Ana Carla Fonseca

Territory-brand Jequitinhonha Valley – increasing the perceived value of a development process from the grassroots

© Cainha Despirocada

Ana Carla Fonseca is an economist and holds a PhD in Urban Studies. She runs Garimpo de Soluções, a pioneering consulting company operating at the intersection of culture, economics and development, having private companies and public departments as major clients. Garimpo was responsible for the development of local and regional creative economy plans that became references in Brazil. She is a renowned international consultant, speaker and curator of congresses. A special advisor for the UN, she is the author/editor of a series of trailblazing books on the creative economy and cities. Before setting up her own company, she led global innovation projects for multinational companies for 15 years, based in Latin America, London and Milan. Awarded with a number of prizes in business and culture, she was appointed by El País one of the 8 Brazilians impressing the world.

Located in Central-Eastern Brazil, Jequitinhonha Valley comprises around 80 municipalities, most of with a small population. The barrenness of the land is in dire contrast to the abundance of cultural expressions and artistic creations. Socio-economically deprived, suffering from severe droughts and poor soils, this vast territory was not long ago best known as the land of “widows of living husbands”.

Men would be away from home most of the year, a thousand miles down South, working in sugarcane fields. Women were left to raise their children on their own, a survival task not to be undertaken lightly. Then a world apart from the developed regions of the country, Jequitinhonha is surrounded by massive granite hills, escarpments and a multitude of clays. The expertise on pottery was handed down from generation to generation. The tradition started with the need of utensils for daily use, a long-lasting heritage of the indigenous people. In the shaping of skilled hands, the countless shades of clay gain decorative forms of singular and rare beauty.

The art works carry the stories of craft-masters who made their living from them.Above all, the art works reveal the strength of women, who are also represented in dolls that have gained fame. The broad smile, the welcomeness and dedication materialise themselves in pure affection, transcending the object itself, revealing the transformation not only of the earth, but also of realities.

Over the past 20 to 30 years, art works from Jequitinhonha have conquered some of the best galleries and decorative shops, allowing men to come back home and help their wives and children in commerce, sales and also in the hardest tasks of digging and processing clay. Tourists started to flock to the territory to meet these people in person and get to know their creation process.

One of the key institutions backing this transformation is Sebrae, the service of support for micro and small enterprises. Extremely active in regional development, they acknowledged the potential of this beautiful case of creative economy in the country – a paramount example of added-value production based on the resilience and on the culture of its people, but also of shared-value across the communities, as a powerful alternative to cash-transfer programmes.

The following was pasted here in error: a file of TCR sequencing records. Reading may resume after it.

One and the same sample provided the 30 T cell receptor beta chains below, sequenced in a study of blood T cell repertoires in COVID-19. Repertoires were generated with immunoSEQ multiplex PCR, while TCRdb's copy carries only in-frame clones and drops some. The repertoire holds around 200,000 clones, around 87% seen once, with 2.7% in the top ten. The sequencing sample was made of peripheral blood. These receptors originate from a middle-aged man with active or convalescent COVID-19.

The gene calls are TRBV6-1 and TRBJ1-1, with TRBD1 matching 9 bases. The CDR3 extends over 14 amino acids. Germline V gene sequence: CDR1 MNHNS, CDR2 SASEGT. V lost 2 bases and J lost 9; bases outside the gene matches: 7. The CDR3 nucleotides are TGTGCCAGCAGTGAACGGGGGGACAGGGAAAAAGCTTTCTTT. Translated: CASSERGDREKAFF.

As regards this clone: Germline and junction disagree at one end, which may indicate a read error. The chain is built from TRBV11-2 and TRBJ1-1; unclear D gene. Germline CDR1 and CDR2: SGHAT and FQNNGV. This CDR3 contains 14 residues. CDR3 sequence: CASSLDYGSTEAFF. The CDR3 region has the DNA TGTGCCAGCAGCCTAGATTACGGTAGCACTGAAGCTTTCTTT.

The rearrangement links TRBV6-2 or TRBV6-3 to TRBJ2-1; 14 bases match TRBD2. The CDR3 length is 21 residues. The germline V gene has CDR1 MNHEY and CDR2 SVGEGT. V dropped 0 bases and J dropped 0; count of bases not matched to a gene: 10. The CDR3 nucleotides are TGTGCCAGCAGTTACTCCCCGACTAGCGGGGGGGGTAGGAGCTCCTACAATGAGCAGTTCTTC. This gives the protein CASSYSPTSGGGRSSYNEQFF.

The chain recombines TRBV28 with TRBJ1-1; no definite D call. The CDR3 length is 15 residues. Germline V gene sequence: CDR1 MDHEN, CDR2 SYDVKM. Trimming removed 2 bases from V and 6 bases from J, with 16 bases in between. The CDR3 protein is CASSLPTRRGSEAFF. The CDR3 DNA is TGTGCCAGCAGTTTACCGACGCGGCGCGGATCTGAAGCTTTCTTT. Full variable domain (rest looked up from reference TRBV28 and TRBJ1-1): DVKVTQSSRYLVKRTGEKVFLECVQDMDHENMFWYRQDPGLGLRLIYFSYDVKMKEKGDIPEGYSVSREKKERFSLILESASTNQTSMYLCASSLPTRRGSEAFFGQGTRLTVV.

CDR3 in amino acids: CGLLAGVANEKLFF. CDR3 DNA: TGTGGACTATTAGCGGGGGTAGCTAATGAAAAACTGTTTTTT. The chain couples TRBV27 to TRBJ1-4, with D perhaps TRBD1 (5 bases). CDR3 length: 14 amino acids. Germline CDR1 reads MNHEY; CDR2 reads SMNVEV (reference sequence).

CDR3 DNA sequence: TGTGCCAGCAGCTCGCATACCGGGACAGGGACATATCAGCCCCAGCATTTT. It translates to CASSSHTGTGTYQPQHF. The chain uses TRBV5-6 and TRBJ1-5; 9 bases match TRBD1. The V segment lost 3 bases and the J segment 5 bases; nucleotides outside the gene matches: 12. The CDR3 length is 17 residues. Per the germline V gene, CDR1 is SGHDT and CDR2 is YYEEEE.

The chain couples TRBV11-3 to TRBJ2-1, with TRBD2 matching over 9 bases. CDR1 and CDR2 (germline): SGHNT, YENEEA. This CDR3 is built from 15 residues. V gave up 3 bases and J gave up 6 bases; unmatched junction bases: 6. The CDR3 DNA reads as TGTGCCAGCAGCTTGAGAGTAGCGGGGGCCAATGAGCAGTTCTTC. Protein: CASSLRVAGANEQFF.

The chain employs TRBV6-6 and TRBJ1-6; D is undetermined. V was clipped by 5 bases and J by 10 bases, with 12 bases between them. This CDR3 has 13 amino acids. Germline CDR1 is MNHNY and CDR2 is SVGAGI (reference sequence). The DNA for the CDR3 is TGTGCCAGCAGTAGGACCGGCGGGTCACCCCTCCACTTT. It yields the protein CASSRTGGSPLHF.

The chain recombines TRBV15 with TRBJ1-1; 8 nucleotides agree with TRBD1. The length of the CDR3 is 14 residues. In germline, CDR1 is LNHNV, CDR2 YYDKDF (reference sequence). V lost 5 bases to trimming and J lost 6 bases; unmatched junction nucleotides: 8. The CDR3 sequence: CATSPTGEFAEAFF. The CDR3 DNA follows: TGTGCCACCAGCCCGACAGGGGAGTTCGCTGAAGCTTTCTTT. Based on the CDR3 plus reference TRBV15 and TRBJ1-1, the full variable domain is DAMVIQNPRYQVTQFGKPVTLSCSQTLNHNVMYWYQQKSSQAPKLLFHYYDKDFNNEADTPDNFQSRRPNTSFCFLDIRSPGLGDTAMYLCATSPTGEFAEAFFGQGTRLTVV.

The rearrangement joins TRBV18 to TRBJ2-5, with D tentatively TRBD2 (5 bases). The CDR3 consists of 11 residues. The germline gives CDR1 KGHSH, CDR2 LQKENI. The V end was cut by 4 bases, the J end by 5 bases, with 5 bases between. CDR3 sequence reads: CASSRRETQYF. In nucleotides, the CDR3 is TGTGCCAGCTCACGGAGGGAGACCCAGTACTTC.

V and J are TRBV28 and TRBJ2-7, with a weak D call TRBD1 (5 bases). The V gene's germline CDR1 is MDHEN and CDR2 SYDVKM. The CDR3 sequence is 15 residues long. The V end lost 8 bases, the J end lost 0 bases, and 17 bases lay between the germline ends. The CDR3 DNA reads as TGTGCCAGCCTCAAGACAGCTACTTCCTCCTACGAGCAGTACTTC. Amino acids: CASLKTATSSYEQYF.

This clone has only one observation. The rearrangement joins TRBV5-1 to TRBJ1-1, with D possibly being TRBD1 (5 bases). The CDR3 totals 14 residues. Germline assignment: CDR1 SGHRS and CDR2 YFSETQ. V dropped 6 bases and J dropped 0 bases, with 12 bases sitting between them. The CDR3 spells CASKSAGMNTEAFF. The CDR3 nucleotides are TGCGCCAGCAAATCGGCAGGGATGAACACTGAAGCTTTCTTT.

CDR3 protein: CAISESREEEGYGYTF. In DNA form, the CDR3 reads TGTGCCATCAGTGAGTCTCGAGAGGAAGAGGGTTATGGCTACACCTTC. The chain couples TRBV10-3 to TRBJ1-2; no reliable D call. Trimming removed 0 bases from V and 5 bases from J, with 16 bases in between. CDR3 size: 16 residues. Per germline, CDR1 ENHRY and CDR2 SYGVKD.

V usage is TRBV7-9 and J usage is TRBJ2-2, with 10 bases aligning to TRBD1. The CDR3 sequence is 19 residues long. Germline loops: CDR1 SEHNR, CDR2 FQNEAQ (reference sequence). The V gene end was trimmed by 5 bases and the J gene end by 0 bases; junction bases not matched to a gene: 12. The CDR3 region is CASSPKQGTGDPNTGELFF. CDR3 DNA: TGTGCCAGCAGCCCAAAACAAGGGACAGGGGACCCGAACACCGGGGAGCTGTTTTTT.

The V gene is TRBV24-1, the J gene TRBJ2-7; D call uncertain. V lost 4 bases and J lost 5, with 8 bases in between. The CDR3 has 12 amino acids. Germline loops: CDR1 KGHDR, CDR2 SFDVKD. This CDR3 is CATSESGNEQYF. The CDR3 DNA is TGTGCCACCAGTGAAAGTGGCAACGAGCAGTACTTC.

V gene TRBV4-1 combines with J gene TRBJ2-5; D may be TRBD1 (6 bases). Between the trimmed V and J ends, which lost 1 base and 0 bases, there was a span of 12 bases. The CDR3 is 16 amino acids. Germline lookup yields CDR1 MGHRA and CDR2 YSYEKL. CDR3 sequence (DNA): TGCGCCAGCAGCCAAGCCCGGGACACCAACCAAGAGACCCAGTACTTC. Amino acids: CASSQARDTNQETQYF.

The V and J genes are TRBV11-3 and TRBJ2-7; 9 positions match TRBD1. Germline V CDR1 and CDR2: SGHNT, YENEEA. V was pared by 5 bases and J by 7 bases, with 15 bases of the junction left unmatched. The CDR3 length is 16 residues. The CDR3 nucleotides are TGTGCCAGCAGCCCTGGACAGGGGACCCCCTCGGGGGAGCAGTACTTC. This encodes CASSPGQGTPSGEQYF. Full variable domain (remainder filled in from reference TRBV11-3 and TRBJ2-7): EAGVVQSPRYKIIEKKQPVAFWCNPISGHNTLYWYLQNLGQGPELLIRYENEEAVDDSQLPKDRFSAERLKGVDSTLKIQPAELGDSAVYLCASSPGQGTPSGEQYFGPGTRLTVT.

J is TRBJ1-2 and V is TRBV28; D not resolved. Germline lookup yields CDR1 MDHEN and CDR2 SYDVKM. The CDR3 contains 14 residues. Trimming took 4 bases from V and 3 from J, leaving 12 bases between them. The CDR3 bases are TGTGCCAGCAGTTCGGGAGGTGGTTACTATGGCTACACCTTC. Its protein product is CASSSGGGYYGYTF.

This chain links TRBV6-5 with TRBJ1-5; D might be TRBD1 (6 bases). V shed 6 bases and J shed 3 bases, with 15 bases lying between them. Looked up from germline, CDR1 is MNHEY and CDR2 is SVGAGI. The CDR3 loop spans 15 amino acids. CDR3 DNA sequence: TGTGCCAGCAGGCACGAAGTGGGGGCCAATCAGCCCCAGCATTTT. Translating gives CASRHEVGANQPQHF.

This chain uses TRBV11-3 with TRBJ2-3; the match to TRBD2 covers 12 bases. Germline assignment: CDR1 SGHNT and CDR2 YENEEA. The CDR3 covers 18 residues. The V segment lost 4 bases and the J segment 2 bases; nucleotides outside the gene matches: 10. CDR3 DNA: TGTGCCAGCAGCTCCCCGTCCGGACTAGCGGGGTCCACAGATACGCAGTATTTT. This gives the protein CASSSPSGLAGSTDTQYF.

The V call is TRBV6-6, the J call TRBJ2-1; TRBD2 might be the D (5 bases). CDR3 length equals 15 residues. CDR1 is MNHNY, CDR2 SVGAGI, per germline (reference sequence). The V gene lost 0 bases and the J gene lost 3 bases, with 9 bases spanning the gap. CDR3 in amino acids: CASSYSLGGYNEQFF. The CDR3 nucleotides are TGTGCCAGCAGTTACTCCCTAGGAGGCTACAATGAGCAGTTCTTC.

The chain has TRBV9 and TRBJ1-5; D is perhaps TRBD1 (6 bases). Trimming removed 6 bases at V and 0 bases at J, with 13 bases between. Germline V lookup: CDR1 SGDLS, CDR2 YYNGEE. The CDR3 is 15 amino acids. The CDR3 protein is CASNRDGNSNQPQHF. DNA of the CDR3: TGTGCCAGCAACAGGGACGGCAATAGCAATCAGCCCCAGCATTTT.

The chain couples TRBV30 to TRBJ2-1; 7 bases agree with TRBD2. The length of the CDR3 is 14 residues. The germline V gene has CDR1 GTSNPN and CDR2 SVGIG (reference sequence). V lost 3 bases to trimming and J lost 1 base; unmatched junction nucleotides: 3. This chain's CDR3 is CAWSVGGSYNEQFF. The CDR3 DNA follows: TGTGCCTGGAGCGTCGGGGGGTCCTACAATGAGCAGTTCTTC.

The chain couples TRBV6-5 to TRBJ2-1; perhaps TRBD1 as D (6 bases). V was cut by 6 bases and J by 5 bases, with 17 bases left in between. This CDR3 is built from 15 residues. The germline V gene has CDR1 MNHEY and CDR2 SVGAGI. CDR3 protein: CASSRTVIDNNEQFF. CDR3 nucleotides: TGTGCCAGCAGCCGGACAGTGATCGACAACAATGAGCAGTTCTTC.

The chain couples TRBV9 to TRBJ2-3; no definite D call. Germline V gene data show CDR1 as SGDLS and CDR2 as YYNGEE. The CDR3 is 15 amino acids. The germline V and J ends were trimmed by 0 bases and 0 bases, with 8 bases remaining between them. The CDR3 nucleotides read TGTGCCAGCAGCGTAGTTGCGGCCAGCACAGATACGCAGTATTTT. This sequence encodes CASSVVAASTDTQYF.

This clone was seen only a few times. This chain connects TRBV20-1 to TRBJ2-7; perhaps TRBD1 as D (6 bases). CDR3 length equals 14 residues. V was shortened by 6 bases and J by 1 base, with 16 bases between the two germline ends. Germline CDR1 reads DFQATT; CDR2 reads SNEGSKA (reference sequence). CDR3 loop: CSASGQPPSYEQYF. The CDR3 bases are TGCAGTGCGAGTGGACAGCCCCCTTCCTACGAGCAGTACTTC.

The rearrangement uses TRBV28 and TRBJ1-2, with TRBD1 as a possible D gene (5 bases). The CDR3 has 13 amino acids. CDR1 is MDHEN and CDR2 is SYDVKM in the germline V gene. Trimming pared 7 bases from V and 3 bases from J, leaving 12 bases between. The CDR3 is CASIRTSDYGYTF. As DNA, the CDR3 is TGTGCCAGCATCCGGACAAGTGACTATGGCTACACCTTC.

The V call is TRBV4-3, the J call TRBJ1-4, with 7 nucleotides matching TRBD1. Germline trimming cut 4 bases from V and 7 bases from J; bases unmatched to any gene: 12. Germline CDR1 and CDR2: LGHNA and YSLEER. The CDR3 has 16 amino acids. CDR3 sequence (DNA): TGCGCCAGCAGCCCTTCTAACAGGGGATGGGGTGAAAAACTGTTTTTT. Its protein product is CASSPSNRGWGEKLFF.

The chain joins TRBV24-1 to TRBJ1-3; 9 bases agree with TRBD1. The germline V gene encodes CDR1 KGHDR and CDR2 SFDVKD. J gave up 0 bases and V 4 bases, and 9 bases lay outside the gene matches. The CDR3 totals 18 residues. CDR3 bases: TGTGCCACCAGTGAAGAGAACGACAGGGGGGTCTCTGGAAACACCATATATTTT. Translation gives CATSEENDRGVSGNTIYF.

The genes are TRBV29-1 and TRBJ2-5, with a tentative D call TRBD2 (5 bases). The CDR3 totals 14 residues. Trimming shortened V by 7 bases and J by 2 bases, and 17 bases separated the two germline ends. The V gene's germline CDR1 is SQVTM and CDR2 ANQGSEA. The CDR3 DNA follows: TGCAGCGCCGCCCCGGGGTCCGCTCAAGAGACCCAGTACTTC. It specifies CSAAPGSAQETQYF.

Sebrae commissioned Garimpo de Solucoes, a boutique consultancy operating in the fields of creative economy and regional development, who designed a taylor-made methodology to help increase the perceived-value of the handicrafts and discourage copycats. The main aims were to decode the rich universe of the craftswomen and translate them into a territory-brand; to help buyers identify the origin and authenticity of the art pieces produced, so that the reputational financial recognition reaches those who deserve it. The five-step workflow started with qualitative interviews with external experts on the region and on handicrafts and with a deep immersion in the territory, involving long talks with the communities and days of participant observation in four different crafts associations.

During the process it became clear that we had to find different ways to listen to them, as local artists are used to speak with their hands. We then sent a box of sensory tools to each of the four associations – containing buttons, tissues, sewing tapes of different colors and textures; perfumes and so forth. We asked them to identify the samples most suitable to their work, their territory and themselves. They sent the boxes back with examples of non-commercial things they value most – flowers, herbs, clay, notes, local delicacies, pictures.

All these emotional inputs were key to designing a territory masterbrand the artisan communities would take as theirs. The brand was then customised to each different artisans association in a collaborative process that required them to vary a number of accessories in the brand – dress patterns, earrings, hair lengths etc. These different individual brands keep unity with the masterbrand but helped commercial gallerists and buyers spot the specific origin of each art work. Since its launch, late 2021, the art works have carried the engraved signature of those who create them, stating their authenticity. What’s more, the brand is also being printed on stationary, packing and communication materials, road signs, clothes etc.

The reaction of Jequitinhonha people to the brand was extremely touching and a reward for all those involved in the process. It brings mixture of pride, self-fulfillment and hope that, being fighters, hard-working women in are preserving the traditions of their popular culture.

Those fluent in Portuguese or willing to see the art works can download the Jequitinhonha Valley territory-brand from

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Jequitinhonha Manual Afetivo